Monday, February 11, 2013

The New Normal

When you map out your life, your plans and your hopes and your dreams, you follow the path that will lead you where you want to go.  Or you try to follow the path anyway.  When life events interfere, for the good or for the bad, you obviously have to alter that path.  Life events of all sorts can completely derail your train.  Births, deaths, jobs, illness, whatever happens to come up, you deal with it and make the necessary adjustments to get back on track.  Sometimes all it takes is a little tweak here and there, create a little wiggle room.  Sometimes it is so enormous that your life will never be the same.

Life for me as a young adult was pretty simple.  College, marriage, job, children.  Visit the grandparents, church, special holidays, vacations.  We lived a simple life, a happy life.  When we had our first daughter, we made the changes we needed to make to create room for her, to incorporate her into our world.  Parents do these things every day.  Life gets a little more hectic, priorities shift, and then things settle down.  Eventually you settle into a normal routine, a normal schedule, a normal family life.  When we found out we were expecting another daughter, I figured we would just have to make a little more wiggle room, juggle a little bit more to make the adjustments.  And then came Katie.

Katie, Katie, Katie.  Katie was an easy baby, Katie was a happy baby.  Our lives didn't get this complicated until we started having Katie evaluated for various reasons, and 6 months into the journey, a school assistant first said the word "Autism" to us.  No one had ever mentioned it before.  Katie did not have the "typical" Autistic habits or difficulties or quirks or mannerisms, or whatever you want to call the "things" that make people think your child is Autistic.  But after having her tested and evaluted, she was given the label.  The autistic "things" came later.  But now here we were, handed the news that our 2 1/2 year old was Autistic.  What do you do with that?  How do you figure that into the path that you are following?  How do you make that fit into your lifestyle?  And, not to mention, at the time of Katie's diagnosis, I had another baby on the way.

Our normal life suddenly wasn't so normal anymore.  Our "fairytale, highschool sweethearts grow up and get married and have kids and live happily ever after" story suddenly looked like it was going to have a very different ending.  Not only a different ending, but a different middle too.  The story started out the same, but suddenly it's going in a very different direction.  The weird thing about it was that nothing with Katie had changed.  She was the same beautiful, happy, sweet tempered girl from the one day before her diagnosis, that she was after we got the news.  She wasn't different at all.  But LIFE had changed in that instant.  Our future, her future, was suddenly very very hard to see.  What did this mean?  What do we do?  How is this going to play out?  What is a normal life for us now?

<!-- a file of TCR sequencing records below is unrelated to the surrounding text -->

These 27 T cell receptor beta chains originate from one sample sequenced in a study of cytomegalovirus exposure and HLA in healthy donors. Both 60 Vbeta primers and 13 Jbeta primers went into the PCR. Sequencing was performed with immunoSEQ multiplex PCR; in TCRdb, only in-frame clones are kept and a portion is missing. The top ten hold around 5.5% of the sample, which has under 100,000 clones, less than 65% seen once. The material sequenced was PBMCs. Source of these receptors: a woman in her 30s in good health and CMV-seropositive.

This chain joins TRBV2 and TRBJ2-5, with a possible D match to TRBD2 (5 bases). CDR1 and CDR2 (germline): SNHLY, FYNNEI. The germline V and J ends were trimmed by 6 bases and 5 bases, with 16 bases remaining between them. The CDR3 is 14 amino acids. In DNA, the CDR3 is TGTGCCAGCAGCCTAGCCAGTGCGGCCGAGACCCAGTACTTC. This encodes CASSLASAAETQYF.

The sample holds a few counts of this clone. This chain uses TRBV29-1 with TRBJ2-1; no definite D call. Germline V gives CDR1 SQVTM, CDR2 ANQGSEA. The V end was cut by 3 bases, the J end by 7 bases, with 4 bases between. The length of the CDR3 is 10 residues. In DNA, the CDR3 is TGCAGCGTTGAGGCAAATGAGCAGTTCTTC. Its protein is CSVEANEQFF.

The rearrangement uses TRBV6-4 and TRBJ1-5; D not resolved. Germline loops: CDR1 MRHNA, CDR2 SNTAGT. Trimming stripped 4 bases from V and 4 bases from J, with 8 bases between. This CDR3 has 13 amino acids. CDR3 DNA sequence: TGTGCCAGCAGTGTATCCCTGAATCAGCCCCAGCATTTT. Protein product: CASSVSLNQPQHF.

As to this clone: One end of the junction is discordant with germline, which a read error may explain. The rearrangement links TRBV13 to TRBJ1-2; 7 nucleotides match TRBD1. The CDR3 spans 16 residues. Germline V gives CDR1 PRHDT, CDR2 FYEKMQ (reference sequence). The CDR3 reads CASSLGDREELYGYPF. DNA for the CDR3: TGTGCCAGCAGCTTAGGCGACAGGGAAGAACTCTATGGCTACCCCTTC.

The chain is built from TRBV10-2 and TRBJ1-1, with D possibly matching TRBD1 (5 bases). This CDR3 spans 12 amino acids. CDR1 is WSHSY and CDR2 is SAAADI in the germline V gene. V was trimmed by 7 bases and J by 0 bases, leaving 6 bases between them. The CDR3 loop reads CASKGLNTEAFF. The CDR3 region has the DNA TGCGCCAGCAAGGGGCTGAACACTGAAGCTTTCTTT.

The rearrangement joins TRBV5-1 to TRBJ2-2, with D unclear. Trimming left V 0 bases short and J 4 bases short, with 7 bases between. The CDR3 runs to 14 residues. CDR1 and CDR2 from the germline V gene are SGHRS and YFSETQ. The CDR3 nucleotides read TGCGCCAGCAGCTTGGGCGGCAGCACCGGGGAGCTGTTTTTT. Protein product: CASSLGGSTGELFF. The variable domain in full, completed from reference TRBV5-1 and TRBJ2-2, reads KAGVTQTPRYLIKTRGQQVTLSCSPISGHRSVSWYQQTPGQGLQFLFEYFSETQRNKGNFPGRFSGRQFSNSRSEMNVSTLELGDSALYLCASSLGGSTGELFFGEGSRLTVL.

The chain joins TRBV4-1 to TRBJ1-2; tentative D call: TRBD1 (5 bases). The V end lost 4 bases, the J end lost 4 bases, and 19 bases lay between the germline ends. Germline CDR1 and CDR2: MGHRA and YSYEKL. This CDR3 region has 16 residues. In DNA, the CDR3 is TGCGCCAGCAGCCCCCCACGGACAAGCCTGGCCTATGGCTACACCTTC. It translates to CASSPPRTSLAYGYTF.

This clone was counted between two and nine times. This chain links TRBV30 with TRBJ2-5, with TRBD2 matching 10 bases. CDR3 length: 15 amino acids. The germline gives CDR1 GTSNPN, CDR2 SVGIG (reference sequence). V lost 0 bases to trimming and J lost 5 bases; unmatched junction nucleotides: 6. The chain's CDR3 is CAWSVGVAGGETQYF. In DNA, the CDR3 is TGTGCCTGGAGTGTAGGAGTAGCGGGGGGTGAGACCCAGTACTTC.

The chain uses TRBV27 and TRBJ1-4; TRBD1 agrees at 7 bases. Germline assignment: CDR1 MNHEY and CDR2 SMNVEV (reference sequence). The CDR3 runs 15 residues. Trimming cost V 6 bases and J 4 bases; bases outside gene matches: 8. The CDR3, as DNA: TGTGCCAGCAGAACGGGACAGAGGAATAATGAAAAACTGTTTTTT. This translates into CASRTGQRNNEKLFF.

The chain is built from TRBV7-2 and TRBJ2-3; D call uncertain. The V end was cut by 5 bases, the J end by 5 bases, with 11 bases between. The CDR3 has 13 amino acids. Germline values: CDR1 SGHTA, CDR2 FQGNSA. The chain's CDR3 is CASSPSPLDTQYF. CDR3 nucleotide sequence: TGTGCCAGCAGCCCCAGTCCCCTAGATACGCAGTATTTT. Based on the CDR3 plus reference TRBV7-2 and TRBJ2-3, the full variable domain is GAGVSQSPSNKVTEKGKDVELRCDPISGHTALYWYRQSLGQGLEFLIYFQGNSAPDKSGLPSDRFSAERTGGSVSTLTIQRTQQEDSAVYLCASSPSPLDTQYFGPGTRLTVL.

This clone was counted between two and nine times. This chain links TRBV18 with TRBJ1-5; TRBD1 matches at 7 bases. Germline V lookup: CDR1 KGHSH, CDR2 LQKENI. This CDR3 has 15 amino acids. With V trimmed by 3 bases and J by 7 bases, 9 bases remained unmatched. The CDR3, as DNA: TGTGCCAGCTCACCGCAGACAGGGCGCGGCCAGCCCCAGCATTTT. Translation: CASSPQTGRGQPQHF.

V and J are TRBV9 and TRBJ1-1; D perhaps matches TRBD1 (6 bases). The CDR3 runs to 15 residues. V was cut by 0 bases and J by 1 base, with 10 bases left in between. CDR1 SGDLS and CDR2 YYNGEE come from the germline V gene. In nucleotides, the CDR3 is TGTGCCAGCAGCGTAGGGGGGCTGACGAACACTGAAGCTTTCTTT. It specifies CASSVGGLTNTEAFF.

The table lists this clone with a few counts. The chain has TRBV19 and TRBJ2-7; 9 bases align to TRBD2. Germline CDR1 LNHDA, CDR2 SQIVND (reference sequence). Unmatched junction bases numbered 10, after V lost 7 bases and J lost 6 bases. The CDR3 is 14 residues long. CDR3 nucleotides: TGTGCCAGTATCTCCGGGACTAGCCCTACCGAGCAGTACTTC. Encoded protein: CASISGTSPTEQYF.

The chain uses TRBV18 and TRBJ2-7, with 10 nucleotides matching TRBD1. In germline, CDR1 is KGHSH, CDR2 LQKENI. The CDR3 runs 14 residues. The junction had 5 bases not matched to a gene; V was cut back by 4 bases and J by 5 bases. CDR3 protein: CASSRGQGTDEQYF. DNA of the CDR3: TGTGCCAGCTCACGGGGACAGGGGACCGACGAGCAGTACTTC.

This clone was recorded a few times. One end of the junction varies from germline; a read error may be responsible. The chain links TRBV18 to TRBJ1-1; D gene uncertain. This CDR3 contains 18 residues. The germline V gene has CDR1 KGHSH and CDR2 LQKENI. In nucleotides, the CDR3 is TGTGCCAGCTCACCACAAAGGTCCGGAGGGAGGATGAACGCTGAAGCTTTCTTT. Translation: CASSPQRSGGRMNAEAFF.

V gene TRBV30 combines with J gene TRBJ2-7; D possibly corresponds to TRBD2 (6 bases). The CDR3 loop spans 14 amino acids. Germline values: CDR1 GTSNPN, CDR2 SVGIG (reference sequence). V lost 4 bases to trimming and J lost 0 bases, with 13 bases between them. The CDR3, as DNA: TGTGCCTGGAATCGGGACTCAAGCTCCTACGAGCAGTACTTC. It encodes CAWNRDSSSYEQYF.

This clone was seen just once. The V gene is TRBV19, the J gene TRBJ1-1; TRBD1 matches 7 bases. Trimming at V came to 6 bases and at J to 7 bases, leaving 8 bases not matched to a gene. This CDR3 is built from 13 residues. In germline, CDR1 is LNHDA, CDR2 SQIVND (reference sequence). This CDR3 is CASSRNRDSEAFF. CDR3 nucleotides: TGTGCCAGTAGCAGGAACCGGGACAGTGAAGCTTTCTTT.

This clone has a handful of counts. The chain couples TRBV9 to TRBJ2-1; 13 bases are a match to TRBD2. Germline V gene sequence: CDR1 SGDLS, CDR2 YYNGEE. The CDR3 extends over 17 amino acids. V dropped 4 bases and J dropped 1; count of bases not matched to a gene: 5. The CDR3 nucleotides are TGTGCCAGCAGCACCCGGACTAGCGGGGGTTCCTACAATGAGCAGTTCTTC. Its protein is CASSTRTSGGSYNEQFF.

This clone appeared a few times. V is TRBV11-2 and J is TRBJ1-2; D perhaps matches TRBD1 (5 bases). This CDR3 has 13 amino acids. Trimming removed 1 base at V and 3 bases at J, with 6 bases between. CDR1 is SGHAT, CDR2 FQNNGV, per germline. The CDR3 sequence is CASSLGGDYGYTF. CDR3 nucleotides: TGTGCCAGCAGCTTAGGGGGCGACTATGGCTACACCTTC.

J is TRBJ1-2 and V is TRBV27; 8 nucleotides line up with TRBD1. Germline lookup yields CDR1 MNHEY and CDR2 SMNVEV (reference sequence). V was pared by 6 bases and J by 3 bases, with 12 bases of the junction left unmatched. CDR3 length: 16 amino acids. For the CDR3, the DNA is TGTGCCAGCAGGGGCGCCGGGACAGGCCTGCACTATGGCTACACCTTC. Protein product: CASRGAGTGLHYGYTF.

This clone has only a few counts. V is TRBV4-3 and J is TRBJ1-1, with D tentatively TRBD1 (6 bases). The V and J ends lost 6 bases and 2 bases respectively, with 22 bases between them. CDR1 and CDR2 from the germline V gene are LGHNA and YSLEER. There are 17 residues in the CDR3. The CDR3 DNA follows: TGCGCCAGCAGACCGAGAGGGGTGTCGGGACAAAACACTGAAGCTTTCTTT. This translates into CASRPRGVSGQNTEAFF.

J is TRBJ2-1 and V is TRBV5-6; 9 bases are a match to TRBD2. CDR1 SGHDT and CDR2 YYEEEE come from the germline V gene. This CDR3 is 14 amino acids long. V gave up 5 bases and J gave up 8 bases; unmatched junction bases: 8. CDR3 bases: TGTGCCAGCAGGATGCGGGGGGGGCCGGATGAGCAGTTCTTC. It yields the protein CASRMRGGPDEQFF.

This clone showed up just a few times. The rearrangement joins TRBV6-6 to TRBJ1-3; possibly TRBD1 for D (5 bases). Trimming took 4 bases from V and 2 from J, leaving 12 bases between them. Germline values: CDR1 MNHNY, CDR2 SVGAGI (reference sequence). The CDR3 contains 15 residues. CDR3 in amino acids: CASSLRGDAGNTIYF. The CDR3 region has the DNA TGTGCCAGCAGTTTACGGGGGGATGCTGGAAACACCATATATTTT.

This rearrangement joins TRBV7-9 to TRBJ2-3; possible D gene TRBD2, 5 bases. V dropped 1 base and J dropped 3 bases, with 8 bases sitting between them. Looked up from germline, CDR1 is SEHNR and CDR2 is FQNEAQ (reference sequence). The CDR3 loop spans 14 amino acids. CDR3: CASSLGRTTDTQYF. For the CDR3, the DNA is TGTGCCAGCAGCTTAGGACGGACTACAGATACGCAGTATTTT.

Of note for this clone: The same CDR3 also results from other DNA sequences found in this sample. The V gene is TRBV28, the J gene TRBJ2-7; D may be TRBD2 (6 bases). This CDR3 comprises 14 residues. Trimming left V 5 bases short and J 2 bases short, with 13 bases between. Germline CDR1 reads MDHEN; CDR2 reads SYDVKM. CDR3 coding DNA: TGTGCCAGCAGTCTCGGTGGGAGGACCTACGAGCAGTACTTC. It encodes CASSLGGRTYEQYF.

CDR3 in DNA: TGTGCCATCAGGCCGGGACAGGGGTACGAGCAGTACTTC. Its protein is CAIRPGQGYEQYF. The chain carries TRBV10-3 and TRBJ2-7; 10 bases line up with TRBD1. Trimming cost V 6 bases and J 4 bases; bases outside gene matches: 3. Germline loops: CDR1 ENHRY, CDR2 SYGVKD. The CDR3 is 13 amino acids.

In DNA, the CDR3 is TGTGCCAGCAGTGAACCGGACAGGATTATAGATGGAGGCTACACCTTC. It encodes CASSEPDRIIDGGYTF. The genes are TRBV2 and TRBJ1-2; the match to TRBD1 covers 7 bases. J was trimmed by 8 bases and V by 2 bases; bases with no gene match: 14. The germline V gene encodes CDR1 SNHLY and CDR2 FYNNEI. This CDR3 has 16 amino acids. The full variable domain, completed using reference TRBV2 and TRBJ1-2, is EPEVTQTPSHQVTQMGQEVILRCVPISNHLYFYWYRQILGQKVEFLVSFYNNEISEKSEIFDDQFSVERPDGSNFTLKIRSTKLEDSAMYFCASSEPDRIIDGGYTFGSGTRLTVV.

Looking back on those early years, I am not really sure how we got through them.  A lot of those times are foggy; not the life events, but what I was thinking or how I was coping.  We had to create a "new normal".  We had to make room for doctors visits, and testing, and occupational therapists, and social workers, and speech pathologists, and fighting with insurance, and trying to explain to everyone what is going on with Katie, and new fears, and new uncertainties, and now suddenly everyone is calling me because they know someone who has Autism and they want me to talk to them.  That became our new normal.  My youngest daughter never knew life before Autism came, because she was born into the midst of it.  My oldest daughter probably doesn't remember what life was like before because she was only 5 when Katie was diagnosed.  The life that they live now is the only normal they know.  They know tantrums and imaginary friends and food obsessions and talking all night and speech difficulties and leaving places early and singing loudly in church and brutal honesty and unconditional love.  That is the only normal that they know.

The "new normal" has to have a different middle, and a different ending to the story.  It is not as easy to imagine how our lives will be end up now.  It is so much harder to dream of how our stories will read.  Katie is so different now than she was as a small girl, and a world different from how she was in elementary school.  After her diagnosis,  I tried to dream some new dreams for her, and she has already far surpassed them.  I guess it sounds silly saying "my dreams" for Katie, but I cannot see my life without her being a daily part of it, so our dreams get tightly wrapped up together.  Our Adventures in Autism will lead us down a new path, and we will find out what our "new normal" is, together.

1 comment:

  1. As always I enjoy this site. Thanks for sharing.
    Aunt Joni